Armagh City Choir back in concert

Marcus Day


Marcus Day

ARMAGH City Choir is set to welcome back music lovers to its first live concert in over two years.

Founded in 1987, the Armagh City Choir has been a constant in the Armagh cultural calendar for over 30 years.

Like many local communities, however, it met real and difficult challenges in adapting to the pandemic.

After an incredibly successful performance of Handel’s ‘Messiah’ in November of 2019, the choir had to forgo in-person rehearsals in response to the growing health crisis.

Ultimately, the situation proved too difficult, and performances were also cancelled.

Conductor Michael Harris remarked, “While everyone missed making music together, I think it was the lack of social interaction which proved to be the most challenging.”

The choir did hold various quizzes and zoom practices, but as he points out: “they simply didn’t ‘cut it’ with regard to the enjoyment of collective singing.”

"However, despite all the challenges, everyone is delighted to get back to choir and there is a real sense of excitement in singing together after such a long period of isolation."

Now, after two long years of waiting, the 55-strong choir is just days away from finally holding another live performance.

But they won’t be doing so alone.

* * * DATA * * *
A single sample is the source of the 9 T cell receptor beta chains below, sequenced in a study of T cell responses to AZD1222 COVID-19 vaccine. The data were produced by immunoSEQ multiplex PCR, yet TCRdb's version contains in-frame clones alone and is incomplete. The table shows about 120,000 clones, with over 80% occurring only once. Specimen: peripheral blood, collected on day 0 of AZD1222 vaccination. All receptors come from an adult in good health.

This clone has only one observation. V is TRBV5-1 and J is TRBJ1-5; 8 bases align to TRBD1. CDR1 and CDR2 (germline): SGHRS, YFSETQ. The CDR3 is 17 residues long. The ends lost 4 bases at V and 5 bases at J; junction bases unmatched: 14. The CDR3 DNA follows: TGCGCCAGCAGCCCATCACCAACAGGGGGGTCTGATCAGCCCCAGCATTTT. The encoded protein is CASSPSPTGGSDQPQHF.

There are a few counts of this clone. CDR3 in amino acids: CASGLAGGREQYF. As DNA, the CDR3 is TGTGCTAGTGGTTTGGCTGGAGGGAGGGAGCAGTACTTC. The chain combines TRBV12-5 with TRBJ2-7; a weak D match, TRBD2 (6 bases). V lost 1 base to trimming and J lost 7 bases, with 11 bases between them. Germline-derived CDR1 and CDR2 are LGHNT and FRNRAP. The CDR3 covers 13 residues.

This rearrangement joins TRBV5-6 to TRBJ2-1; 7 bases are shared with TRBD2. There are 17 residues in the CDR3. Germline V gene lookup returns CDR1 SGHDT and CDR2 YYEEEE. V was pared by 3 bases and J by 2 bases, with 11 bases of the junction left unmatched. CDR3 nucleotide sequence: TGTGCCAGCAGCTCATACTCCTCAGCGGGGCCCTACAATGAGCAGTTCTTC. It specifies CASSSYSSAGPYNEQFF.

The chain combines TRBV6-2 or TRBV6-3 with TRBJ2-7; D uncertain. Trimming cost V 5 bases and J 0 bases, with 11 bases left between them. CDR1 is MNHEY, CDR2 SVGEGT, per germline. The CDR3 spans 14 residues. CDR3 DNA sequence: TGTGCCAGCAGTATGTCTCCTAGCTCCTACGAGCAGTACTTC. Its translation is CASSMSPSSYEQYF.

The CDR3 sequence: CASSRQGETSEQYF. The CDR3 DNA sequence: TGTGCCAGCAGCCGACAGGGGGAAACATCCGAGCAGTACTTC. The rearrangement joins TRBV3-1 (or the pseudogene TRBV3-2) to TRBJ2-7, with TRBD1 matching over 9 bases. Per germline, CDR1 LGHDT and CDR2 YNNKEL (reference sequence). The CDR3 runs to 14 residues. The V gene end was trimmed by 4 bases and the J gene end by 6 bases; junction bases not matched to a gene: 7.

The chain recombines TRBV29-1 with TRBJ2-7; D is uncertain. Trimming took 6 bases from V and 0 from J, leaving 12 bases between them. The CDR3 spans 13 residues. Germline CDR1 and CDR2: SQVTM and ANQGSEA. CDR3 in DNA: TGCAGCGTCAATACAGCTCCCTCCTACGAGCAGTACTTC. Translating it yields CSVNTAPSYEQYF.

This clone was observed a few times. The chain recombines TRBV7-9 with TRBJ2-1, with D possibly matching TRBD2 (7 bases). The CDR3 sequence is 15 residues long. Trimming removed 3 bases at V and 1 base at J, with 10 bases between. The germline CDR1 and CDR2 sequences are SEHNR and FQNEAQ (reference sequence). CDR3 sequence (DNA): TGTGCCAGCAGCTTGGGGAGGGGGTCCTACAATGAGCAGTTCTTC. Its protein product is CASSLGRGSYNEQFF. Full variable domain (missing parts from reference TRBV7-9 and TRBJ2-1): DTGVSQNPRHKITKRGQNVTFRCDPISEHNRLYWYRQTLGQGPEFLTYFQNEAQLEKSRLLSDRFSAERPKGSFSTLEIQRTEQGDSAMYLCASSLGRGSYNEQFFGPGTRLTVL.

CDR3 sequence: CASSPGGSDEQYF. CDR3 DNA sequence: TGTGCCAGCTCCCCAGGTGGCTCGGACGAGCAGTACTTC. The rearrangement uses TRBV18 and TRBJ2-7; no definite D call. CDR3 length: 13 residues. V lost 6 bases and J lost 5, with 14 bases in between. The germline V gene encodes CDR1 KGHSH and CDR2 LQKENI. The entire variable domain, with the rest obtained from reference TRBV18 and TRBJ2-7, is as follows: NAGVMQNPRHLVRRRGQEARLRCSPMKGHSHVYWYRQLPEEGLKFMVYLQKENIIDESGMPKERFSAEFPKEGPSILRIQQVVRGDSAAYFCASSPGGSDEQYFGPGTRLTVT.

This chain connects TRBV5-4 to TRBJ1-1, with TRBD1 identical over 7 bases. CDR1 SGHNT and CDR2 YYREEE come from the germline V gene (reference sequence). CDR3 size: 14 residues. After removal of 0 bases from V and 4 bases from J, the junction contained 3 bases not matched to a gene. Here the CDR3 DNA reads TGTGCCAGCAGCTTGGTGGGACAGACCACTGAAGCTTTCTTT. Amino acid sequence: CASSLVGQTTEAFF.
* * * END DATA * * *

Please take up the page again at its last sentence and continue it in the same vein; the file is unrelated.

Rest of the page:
With an orchestra of local players, many of whom are members of the Ulster Orchestra, being led by Philip Walton, long-time friend to the choir Philip Elliot accompanying on the organ, and soprano Rebecca Murphy of the Internationales Opernstudio as a guest soloist, it should prove to be a night to remember.

Speaking on the setlist for the night, Mr Harris had this to say: “We had chosen to sing Karl Jenkins’ ‘The Armed Man’ back in 2019 and are only now performing it.

“I think it is a piece which is befitting of any time, but of course with world events as they are presently it takes on an added poignancy.”

A majority of the setlist will be made up of music composed by Karl Jenkins, with a mix of choral and instrumental pieces, including the well-known ‘Palladio’ for strings.

He added, “The first item the orchestra will perform will be a beautiful piece by Ukrainian composer Myroslav Skoryk, as a gesture to remember the horrific suffering that has come about as a result of the war in Ukraine.”

After a difficult two years, the excitement for the performance is palpable within the choir.

“It would be lovely to see a full house again, like we did for our last performance in November 2019.

“It will be a wonderful opportunity to support the choir who have worked so hard to make this concert happen, but also to enjoy live music again!”

The concert will take place in St Patrick’'s Church of Ireland Cathedral on May 7 at 7.30pm.

If you would like to attend the concert, tickets can be obtained from members of the choir for £15.

Alternatively, there will be an opportunity to purchase tickets at the door, though availability may be limited on the night.

There will also be an opportunity to donate to DEC Ukrainian Humanitarian Appeal at the concert.

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